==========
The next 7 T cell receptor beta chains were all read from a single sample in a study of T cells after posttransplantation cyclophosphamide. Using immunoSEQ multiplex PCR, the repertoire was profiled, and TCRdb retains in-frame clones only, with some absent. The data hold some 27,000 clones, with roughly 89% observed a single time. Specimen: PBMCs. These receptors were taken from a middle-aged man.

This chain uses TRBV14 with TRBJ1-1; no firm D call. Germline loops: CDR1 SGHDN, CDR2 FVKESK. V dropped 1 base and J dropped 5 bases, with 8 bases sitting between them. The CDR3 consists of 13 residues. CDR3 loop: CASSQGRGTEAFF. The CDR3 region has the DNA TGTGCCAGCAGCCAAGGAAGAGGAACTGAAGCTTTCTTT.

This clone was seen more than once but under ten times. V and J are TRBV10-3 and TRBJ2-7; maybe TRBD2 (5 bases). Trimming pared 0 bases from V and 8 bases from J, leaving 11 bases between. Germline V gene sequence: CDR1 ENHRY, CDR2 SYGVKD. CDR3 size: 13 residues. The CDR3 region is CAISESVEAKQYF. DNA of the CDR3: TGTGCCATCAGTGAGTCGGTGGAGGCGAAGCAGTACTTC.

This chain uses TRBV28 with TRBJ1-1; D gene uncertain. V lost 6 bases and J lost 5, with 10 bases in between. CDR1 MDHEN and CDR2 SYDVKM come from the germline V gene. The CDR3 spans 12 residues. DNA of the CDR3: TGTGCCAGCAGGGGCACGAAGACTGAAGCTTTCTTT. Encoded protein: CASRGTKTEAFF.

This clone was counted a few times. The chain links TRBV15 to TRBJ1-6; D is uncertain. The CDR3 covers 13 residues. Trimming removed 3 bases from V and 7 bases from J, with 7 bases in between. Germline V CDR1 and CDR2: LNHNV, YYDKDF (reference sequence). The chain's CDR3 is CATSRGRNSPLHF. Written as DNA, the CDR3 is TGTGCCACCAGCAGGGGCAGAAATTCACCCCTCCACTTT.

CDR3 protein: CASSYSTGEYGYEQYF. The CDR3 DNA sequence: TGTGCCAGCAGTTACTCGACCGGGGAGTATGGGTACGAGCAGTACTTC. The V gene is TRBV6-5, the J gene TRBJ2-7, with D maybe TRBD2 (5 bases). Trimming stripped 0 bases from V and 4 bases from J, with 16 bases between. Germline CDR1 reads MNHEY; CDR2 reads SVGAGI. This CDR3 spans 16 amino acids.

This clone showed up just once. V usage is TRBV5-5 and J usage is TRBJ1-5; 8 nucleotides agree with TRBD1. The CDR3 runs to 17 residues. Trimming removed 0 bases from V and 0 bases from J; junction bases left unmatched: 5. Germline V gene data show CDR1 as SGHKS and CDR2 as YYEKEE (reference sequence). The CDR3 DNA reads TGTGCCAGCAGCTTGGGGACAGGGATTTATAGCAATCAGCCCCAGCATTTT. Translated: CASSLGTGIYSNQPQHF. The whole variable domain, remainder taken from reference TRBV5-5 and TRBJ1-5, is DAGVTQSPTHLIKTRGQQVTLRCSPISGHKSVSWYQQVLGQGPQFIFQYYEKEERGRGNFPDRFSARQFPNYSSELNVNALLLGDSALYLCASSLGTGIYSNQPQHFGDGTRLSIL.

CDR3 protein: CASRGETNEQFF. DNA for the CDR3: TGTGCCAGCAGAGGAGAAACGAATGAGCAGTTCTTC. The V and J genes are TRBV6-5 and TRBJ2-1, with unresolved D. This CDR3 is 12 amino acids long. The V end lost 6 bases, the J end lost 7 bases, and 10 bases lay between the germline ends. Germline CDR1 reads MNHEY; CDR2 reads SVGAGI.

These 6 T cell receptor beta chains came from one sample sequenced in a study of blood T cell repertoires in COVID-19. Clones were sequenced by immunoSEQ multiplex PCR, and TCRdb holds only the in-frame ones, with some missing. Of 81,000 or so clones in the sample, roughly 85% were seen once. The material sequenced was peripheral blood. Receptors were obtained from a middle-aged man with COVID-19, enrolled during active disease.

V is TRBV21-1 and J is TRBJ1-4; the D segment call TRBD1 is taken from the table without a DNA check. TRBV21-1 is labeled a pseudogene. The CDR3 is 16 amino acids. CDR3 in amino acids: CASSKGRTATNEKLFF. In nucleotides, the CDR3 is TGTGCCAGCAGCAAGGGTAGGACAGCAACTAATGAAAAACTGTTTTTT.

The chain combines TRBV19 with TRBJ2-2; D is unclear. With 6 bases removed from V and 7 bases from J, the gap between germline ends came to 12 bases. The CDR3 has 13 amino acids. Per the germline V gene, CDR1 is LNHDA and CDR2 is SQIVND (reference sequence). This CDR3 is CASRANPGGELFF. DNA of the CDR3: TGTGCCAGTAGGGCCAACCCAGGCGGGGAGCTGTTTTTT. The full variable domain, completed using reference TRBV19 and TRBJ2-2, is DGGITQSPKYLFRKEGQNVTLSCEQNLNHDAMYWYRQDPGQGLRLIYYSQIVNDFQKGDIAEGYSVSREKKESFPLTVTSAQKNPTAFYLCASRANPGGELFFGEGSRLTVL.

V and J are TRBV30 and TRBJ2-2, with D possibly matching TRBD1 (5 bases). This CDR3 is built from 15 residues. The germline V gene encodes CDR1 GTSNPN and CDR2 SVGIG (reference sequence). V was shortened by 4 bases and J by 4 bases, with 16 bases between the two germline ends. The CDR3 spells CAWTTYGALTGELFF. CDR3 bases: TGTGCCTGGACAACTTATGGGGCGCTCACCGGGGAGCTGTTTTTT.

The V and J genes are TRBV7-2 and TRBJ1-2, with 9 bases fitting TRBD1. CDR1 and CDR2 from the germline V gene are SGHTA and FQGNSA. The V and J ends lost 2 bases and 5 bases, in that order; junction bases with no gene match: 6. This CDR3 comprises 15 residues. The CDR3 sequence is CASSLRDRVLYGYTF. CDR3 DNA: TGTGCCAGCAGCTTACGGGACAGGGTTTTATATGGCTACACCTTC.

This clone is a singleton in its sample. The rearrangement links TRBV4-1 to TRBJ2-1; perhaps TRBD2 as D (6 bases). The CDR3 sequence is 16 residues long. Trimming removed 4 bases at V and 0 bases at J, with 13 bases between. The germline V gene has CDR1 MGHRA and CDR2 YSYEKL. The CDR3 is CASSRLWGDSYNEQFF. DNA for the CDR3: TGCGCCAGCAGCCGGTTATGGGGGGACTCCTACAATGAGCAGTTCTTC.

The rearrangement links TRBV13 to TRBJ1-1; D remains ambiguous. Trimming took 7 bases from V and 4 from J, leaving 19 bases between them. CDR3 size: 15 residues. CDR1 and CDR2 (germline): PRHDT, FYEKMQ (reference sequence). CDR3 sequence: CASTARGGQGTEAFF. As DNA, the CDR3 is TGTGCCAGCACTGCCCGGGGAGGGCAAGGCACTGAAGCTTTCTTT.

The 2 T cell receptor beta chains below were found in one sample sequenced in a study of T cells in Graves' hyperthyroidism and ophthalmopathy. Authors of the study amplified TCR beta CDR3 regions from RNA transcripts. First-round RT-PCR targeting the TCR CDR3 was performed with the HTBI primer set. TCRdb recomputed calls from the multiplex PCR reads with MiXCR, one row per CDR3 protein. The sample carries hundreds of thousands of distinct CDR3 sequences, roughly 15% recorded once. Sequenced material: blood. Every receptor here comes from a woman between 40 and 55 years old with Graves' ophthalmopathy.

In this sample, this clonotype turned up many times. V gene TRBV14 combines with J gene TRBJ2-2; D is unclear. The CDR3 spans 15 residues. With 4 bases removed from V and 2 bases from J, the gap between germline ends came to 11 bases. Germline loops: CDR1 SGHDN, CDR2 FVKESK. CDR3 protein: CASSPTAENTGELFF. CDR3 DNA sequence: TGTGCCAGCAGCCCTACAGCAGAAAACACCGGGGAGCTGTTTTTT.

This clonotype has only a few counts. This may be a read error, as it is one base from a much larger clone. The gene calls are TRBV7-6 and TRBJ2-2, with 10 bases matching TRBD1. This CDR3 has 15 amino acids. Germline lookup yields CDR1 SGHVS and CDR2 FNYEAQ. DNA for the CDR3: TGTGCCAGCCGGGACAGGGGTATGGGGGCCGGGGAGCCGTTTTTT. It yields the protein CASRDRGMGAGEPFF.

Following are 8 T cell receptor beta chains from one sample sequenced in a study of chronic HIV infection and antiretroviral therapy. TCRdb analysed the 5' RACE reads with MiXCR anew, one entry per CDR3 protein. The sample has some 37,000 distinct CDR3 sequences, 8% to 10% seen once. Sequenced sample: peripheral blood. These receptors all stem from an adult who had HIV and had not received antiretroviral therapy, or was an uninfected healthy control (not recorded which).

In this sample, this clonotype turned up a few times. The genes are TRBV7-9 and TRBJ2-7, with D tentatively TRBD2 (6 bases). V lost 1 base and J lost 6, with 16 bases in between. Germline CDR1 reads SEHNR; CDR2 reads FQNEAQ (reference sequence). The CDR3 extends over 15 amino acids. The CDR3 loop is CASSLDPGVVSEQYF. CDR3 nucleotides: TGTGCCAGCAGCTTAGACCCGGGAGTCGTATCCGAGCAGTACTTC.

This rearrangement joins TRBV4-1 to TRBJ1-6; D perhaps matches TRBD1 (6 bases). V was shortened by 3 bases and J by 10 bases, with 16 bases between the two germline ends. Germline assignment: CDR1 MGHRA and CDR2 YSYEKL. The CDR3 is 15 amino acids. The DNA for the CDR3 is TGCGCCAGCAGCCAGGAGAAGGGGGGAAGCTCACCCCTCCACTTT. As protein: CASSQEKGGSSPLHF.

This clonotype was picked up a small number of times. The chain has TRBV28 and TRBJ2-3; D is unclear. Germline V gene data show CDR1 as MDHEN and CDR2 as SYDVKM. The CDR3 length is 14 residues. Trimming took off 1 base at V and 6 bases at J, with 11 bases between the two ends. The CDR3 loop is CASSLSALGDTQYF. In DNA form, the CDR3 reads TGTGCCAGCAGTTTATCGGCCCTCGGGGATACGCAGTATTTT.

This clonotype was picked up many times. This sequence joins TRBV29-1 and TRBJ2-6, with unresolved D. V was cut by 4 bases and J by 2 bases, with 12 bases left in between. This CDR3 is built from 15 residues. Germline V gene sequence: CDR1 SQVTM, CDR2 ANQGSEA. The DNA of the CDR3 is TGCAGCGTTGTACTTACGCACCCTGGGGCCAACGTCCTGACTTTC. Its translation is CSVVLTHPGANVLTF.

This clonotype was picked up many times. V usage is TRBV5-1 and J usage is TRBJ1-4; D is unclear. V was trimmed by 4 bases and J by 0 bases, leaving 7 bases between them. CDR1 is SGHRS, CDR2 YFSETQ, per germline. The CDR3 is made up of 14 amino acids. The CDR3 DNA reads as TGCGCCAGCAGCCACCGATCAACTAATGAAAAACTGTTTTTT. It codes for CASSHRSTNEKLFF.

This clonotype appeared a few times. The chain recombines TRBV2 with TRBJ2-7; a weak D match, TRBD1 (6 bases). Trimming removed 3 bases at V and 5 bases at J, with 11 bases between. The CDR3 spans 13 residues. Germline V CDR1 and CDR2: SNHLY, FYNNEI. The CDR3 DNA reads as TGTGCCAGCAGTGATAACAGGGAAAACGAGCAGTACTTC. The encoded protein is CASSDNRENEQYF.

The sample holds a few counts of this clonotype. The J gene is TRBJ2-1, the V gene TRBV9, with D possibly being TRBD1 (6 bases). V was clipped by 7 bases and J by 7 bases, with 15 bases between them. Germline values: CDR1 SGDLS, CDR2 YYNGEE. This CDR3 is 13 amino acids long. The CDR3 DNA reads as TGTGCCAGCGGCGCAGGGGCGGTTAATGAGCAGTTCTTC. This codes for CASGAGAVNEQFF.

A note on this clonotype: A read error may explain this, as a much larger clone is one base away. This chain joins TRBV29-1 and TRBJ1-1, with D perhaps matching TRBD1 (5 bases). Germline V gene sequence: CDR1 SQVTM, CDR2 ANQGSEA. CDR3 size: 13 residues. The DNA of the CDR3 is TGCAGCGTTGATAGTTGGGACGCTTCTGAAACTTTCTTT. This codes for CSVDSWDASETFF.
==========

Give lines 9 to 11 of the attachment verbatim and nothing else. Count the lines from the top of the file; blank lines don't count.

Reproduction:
These 6 T cell receptor beta chains came from one sample sequenced in a study of blood T cell repertoires in COVID-19. Clones were sequenced by immunoSEQ multiplex PCR, and TCRdb holds only the in-frame ones, with some missing. Of 81,000 or so clones in the sample, roughly 85% were seen once. The material sequenced was peripheral blood. Receptors were obtained from a middle-aged man with COVID-19, enrolled during active disease.

V is TRBV21-1 and J is TRBJ1-4; the D segment call TRBD1 is taken from the table without a DNA check. TRBV21-1 is labeled a pseudogene. The CDR3 is 16 amino acids. CDR3 in amino acids: CASSKGRTATNEKLFF. In nucleotides, the CDR3 is TGTGCCAGCAGCAAGGGTAGGACAGCAACTAATGAAAAACTGTTTTTT.

The chain combines TRBV19 with TRBJ2-2; D is unclear. With 6 bases removed from V and 7 bases from J, the gap between germline ends came to 12 bases. The CDR3 has 13 amino acids. Per the germline V gene, CDR1 is LNHDA and CDR2 is SQIVND (reference sequence). This CDR3 is CASRANPGGELFF. DNA of the CDR3: TGTGCCAGTAGGGCCAACCCAGGCGGGGAGCTGTTTTTT. The full variable domain, completed using reference TRBV19 and TRBJ2-2, is DGGITQSPKYLFRKEGQNVTLSCEQNLNHDAMYWYRQDPGQGLRLIYYSQIVNDFQKGDIAEGYSVSREKKESFPLTVTSAQKNPTAFYLCASRANPGGELFFGEGSRLTVL.